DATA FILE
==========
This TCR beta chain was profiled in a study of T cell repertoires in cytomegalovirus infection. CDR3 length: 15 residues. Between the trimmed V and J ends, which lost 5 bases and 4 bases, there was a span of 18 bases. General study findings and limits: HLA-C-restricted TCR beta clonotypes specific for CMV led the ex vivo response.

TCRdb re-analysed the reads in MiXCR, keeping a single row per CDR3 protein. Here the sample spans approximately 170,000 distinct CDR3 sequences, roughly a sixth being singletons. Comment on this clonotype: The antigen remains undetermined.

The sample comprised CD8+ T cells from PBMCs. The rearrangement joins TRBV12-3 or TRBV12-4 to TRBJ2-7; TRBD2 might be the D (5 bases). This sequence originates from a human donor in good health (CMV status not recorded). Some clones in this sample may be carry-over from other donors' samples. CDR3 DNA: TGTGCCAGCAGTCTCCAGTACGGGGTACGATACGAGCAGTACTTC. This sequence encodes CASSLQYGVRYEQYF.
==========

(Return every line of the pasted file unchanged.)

This TCR beta chain was profiled in a study of T cell repertoires in cytomegalovirus infection. CDR3 length: 15 residues. Between the trimmed V and J ends, which lost 5 bases and 4 bases, there was a span of 18 bases. General study findings and limits: HLA-C-restricted TCR beta clonotypes specific for CMV led the ex vivo response.

TCRdb re-analysed the reads in MiXCR, keeping a single row per CDR3 protein. Here the sample spans approximately 170,000 distinct CDR3 sequences, roughly a sixth being singletons. Comment on this clonotype: The antigen remains undetermined.

The sample comprised CD8+ T cells from PBMCs. The rearrangement joins TRBV12-3 or TRBV12-4 to TRBJ2-7; TRBD2 might be the D (5 bases). This sequence originates from a human donor in good health (CMV status not recorded). Some clones in this sample may be carry-over from other donors' samples. CDR3 DNA: TGTGCCAGCAGTCTCCAGTACGGGGTACGATACGAGCAGTACTTC. This sequence encodes CASSLQYGVRYEQYF.